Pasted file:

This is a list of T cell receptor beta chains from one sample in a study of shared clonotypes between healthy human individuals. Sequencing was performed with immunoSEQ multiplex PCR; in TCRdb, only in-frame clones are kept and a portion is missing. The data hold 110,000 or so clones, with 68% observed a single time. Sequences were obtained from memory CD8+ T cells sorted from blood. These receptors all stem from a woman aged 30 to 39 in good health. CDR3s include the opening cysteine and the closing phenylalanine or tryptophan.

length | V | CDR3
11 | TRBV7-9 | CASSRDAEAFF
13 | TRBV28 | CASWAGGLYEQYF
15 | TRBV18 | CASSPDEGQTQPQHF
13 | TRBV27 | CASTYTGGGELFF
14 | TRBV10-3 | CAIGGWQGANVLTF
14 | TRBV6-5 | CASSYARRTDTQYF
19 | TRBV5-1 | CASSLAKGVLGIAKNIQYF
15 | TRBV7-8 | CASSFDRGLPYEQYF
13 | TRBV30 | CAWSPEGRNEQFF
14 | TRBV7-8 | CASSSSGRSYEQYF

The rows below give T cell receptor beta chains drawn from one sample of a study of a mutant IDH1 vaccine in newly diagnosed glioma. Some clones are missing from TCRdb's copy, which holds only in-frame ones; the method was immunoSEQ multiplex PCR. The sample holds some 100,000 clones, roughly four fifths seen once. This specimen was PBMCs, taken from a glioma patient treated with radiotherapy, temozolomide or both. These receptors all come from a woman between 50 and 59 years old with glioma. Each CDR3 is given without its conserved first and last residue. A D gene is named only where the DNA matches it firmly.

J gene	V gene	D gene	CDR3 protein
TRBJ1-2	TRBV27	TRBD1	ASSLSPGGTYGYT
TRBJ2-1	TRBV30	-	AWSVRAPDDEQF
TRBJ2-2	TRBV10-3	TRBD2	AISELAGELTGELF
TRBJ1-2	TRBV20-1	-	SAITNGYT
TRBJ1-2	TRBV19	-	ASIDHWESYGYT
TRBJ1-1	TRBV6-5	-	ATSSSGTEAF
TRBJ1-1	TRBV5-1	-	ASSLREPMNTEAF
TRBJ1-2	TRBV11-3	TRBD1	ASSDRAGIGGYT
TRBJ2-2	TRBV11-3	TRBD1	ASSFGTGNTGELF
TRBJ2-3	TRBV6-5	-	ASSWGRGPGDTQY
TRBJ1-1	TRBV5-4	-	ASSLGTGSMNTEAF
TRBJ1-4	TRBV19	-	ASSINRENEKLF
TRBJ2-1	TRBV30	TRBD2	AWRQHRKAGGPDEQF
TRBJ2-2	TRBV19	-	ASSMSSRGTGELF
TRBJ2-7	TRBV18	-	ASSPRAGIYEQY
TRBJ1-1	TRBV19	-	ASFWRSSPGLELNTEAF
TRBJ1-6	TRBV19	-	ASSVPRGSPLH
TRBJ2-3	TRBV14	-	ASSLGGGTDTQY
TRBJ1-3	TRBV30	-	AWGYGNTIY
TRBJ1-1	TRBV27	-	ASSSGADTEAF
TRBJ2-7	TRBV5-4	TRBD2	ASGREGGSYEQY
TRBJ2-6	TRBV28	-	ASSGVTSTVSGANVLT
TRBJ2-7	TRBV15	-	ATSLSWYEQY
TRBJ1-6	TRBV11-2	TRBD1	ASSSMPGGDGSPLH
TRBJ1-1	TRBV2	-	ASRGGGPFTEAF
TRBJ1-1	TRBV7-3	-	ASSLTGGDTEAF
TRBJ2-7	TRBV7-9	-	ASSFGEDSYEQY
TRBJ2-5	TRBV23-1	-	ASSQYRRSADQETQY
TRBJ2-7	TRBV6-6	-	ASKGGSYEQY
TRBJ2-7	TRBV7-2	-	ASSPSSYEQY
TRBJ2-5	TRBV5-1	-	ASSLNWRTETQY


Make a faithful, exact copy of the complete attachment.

This is a list of T cell receptor beta chains from one sample in a study of shared clonotypes between healthy human individuals. Sequencing was performed with immunoSEQ multiplex PCR; in TCRdb, only in-frame clones are kept and a portion is missing. The data hold 110,000 or so clones, with 68% observed a single time. Sequences were obtained from memory CD8+ T cells sorted from blood. These receptors all stem from a woman aged 30 to 39 in good health. CDR3s include the opening cysteine and the closing phenylalanine or tryptophan.

length | V | CDR3
11 | TRBV7-9 | CASSRDAEAFF
13 | TRBV28 | CASWAGGLYEQYF
15 | TRBV18 | CASSPDEGQTQPQHF
13 | TRBV27 | CASTYTGGGELFF
14 | TRBV10-3 | CAIGGWQGANVLTF
14 | TRBV6-5 | CASSYARRTDTQYF
19 | TRBV5-1 | CASSLAKGVLGIAKNIQYF
15 | TRBV7-8 | CASSFDRGLPYEQYF
13 | TRBV30 | CAWSPEGRNEQFF
14 | TRBV7-8 | CASSSSGRSYEQYF

The rows below give T cell receptor beta chains drawn from one sample of a study of a mutant IDH1 vaccine in newly diagnosed glioma. Some clones are missing from TCRdb's copy, which holds only in-frame ones; the method was immunoSEQ multiplex PCR. The sample holds some 100,000 clones, roughly four fifths seen once. This specimen was PBMCs, taken from a glioma patient treated with radiotherapy, temozolomide or both. These receptors all come from a woman between 50 and 59 years old with glioma. Each CDR3 is given without its conserved first and last residue. A D gene is named only where the DNA matches it firmly.

J gene	V gene	D gene	CDR3 protein
TRBJ1-2	TRBV27	TRBD1	ASSLSPGGTYGYT
TRBJ2-1	TRBV30	-	AWSVRAPDDEQF
TRBJ2-2	TRBV10-3	TRBD2	AISELAGELTGELF
TRBJ1-2	TRBV20-1	-	SAITNGYT
TRBJ1-2	TRBV19	-	ASIDHWESYGYT
TRBJ1-1	TRBV6-5	-	ATSSSGTEAF
TRBJ1-1	TRBV5-1	-	ASSLREPMNTEAF
TRBJ1-2	TRBV11-3	TRBD1	ASSDRAGIGGYT
TRBJ2-2	TRBV11-3	TRBD1	ASSFGTGNTGELF
TRBJ2-3	TRBV6-5	-	ASSWGRGPGDTQY
TRBJ1-1	TRBV5-4	-	ASSLGTGSMNTEAF
TRBJ1-4	TRBV19	-	ASSINRENEKLF
TRBJ2-1	TRBV30	TRBD2	AWRQHRKAGGPDEQF
TRBJ2-2	TRBV19	-	ASSMSSRGTGELF
TRBJ2-7	TRBV18	-	ASSPRAGIYEQY
TRBJ1-1	TRBV19	-	ASFWRSSPGLELNTEAF
TRBJ1-6	TRBV19	-	ASSVPRGSPLH
TRBJ2-3	TRBV14	-	ASSLGGGTDTQY
TRBJ1-3	TRBV30	-	AWGYGNTIY
TRBJ1-1	TRBV27	-	ASSSGADTEAF
TRBJ2-7	TRBV5-4	TRBD2	ASGREGGSYEQY
TRBJ2-6	TRBV28	-	ASSGVTSTVSGANVLT
TRBJ2-7	TRBV15	-	ATSLSWYEQY
TRBJ1-6	TRBV11-2	TRBD1	ASSSMPGGDGSPLH
TRBJ1-1	TRBV2	-	ASRGGGPFTEAF
TRBJ1-1	TRBV7-3	-	ASSLTGGDTEAF
TRBJ2-7	TRBV7-9	-	ASSFGEDSYEQY
TRBJ2-5	TRBV23-1	-	ASSQYRRSADQETQY
TRBJ2-7	TRBV6-6	-	ASKGGSYEQY
TRBJ2-7	TRBV7-2	-	ASSPSSYEQY
TRBJ2-5	TRBV5-1	-	ASSLNWRTETQY